The NBA has a problem. No, it’s not that the Earth might be flat. It’s much worse than that. The association is getting boring. And, the three-point shot is to blame. The NBA is turning into a one-dimensional league, geared to long-distance shooters and finesse players who make a living from pulling up 35-feet away from the basket for a shot. Meanwhile, the NBA’s big men, once the most prominent and important member of any basketball squad, are reduced to cleaning up after errant shots or handing the ball over to another guard if it goes in.
The three-pointer was introduced to the NBA in 1979 and was seen by many as a gimmick that wouldn’t last. Since then, it has graduated from gimmick to a league-wide addiction. I’m not saying I know anyone like this, but it’s like if someone put jerk sauce on their beef nachos as a gimmick and then starting pouring jerk sauce on EVERYTHING. A play that at one time helped the league become more exciting has now been saturated by it, limiting the role of the frontcourt and all but driving low post scoring to extinction.
Luckily for the NBA, I have a proposal on how to fix the problem without getting rid of the three ball or with tinkering with the three-point arc. One simple rule modification that could change the league and make the game more inclusive again.
Goaltending. Make it legal.
Here’s how it would go:
Anything shot from beyond the three-point arc can be blocked at any time so long as the ball is in the air. Once the ball hits the rim, you can’t touch it until it is outside or below the rim. Basically, the old goaltending rules apply once the ball hits the iron.
Anything shot from inside the arc, the goaltending rule as we know it still stands. You can’t goaltend 2-point jumpers, hook-shots, lay-ins or floaters.
To be clear. This:
Is now equal to this:
The three-point shot has become so routine it now borders on the mundane. Player A launches a long range shot while Players B through J stand around to see if it goes in or not. Changing the goaltending rules would add some extra dimension and suspense every time a three is hoisted. Will it go in? Will it get blocked?
Plays like this would no longer be controversial. This would now be totally legal in every way.
Tweaking the goaltending rule would help usher in a new era of the fan favorite mid-range jumper and bring back the low post warriors last witnessed in a bygone era of the NBA. The John Stocktons and Karl Malones of basketball can finally leave their Lost World Island and join the NBA again.
If there is one thing the 2017 NBA All-Star game taught us is that scoring a ton of points is boring. Nobody wants to see two teams score a total of 220 points every night anyway, right? Or, 500 points during an All-Star game. So, let’s kick it down a notch. Let’s bring back offensive strategies that are more complicated than “Give the ball to (best shooter on team), set a screen, and have him shoot.” Give me fadeaways, floaters, hook shots and finger rolls any day of the week over a 25-foot bomb. These at least require a set of skills that even the most random fan who shoots a ball from half court to win a new car doesn’t possess.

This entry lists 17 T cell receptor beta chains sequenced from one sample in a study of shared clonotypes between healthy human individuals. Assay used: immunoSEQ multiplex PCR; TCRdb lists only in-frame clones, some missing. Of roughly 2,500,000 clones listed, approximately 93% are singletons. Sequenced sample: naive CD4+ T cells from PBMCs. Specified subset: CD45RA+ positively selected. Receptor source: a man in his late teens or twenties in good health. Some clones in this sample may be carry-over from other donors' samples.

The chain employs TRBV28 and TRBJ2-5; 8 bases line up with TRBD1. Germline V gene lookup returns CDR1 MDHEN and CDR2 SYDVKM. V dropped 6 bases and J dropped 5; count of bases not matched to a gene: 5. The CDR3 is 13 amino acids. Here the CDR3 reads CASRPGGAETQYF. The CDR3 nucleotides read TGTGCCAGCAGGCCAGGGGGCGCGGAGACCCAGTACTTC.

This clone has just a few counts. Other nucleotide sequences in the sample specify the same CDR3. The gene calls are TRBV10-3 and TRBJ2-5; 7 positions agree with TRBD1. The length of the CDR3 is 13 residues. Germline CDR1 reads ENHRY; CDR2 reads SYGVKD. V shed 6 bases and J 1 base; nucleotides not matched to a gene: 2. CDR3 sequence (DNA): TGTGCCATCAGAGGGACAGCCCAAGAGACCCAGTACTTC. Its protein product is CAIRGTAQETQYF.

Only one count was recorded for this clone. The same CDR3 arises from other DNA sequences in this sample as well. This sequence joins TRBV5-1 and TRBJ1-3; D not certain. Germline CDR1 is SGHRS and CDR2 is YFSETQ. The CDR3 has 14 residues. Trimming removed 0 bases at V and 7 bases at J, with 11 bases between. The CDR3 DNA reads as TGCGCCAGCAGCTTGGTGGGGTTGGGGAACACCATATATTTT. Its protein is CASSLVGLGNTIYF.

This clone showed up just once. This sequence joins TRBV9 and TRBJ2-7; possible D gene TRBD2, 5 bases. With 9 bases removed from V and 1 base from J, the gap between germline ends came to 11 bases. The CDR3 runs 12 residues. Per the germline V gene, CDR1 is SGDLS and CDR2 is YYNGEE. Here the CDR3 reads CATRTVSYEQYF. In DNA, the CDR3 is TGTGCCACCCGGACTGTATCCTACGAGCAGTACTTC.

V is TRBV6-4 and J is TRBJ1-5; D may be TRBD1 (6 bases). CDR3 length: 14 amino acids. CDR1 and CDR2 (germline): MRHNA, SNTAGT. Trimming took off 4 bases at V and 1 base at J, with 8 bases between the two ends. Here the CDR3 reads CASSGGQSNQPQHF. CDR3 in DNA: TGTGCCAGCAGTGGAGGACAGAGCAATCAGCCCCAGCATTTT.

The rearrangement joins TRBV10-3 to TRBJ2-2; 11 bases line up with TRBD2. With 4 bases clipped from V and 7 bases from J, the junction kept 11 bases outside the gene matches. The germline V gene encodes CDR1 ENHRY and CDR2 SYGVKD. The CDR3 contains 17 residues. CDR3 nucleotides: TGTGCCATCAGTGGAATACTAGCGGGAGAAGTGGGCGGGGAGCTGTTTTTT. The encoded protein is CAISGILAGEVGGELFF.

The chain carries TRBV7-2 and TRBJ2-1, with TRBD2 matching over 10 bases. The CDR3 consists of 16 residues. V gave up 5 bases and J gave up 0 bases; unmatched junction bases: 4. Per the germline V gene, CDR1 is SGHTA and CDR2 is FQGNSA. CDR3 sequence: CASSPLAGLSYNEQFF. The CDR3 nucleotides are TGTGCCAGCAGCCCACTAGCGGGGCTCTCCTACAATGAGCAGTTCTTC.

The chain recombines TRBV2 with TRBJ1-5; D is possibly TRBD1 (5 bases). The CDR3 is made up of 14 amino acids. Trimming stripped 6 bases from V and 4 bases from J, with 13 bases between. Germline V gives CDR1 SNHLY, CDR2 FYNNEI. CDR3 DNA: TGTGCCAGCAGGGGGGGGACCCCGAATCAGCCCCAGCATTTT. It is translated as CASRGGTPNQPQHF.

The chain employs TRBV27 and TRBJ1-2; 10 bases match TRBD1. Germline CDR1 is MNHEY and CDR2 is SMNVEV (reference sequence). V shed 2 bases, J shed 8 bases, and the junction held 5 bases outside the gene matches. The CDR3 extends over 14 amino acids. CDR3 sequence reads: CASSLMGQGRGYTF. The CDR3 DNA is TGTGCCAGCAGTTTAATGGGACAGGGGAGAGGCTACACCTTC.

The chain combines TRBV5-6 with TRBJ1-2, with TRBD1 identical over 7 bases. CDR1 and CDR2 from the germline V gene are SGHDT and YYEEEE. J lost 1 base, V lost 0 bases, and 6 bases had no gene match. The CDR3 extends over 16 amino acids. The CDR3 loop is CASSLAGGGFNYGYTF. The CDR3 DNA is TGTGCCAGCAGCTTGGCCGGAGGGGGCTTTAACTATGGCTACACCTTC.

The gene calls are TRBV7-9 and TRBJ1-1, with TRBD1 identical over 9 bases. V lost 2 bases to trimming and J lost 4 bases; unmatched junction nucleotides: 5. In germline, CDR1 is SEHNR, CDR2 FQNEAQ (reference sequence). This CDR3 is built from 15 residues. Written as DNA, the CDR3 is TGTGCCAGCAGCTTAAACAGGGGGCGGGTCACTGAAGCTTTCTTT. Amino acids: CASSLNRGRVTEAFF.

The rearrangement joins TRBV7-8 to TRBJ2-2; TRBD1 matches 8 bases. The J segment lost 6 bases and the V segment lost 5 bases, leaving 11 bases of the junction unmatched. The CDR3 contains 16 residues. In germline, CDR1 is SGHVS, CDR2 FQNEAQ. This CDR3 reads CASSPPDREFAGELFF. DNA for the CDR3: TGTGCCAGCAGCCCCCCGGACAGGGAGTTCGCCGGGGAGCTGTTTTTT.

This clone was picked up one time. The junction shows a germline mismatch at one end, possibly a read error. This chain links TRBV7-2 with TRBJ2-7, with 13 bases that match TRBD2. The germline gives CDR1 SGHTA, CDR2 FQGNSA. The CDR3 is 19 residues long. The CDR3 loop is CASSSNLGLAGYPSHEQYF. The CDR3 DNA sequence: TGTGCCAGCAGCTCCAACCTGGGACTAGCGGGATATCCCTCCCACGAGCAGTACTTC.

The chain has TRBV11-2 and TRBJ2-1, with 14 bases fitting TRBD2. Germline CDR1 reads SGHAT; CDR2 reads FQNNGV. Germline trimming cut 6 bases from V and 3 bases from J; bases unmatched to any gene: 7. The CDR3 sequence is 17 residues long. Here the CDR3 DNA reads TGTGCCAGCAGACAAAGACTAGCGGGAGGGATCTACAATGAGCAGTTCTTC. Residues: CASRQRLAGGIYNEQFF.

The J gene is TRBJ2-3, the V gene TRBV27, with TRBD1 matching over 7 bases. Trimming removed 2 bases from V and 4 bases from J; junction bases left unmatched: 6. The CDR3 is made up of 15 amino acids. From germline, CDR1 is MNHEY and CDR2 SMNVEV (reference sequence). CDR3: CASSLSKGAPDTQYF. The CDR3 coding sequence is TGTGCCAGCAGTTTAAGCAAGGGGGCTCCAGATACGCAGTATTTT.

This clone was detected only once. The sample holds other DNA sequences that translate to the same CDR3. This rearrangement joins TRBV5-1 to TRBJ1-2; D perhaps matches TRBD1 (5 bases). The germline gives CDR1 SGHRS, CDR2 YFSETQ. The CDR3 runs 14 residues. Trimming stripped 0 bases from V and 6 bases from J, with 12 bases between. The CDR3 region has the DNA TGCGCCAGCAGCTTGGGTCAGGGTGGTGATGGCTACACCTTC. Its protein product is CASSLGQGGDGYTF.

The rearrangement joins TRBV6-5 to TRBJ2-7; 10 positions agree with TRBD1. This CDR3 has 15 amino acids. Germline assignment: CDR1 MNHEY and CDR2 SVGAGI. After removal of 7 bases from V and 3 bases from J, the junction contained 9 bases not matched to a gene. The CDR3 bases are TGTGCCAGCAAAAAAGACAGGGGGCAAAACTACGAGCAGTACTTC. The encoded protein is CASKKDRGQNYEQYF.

I realize this would hamper the cravings of many Blazers fans who love a free McDonald’s breakfast sandwich when the team scores 100 points, so some alterations will have to be made to correct this. Might I suggest a free breakfast sandwich for reaching 75 points? Or, a free breakfast sandwich when Allen Crabbe scores more than 10 points.
This rule change would also make the art of boxing out more critical, for both offense and defense. On three-point attempts, not only are players in paint trying to position for a rebound, but the offense must keep the defense from potentially blocking a three. Can you imagine the battles we would see below the basket? The matchups, positioning and combats under the hoop would make Marcus Aurelius blush.
This could be a solution to the NBA’s parity problem as well. All the sudden, the Golden State Warriors are not a sure-bet to win the West, anymore. In fact, they could potentially have trouble getting out of the first round.
Fun scenario to think about since the Demarcus Cousins trade: If the New Orleans Pelicans make the 8th seed of the playoffs, how much more intriguing is their potential matchup with the Warriors under this new goaltending rule? The Warriors’ greatest weapon, the three ball, is now in constant danger with two of the league’s premiere centers lurking near the basket. I’m not saying Golden State wouldn’t still win the series, but the matchup instantly becomes more fascinating.
Guards also get all the juicy categories, like the triple-double. Now, forwards and centers will have an equal opportunity to stack the numbers. Just playing the Warriors alone, any center in the NBA could wind up with a triple-double with blocks accounting for one-third of the equation. I’ll see your Russell Westbrook triple-double of 30 points, 10 rebounds and 10 assists and raise you an Anthony Davis triple-double of 30 points, 10 rebounds and 20 blocks.
It’s time the NBA starts playing fair again and realizes that the forward and center positions matter. The guards in this league have had it too good for far too long, while the workhorses get nothing in return.
Let’s make basketball great again. Legalize goaltending.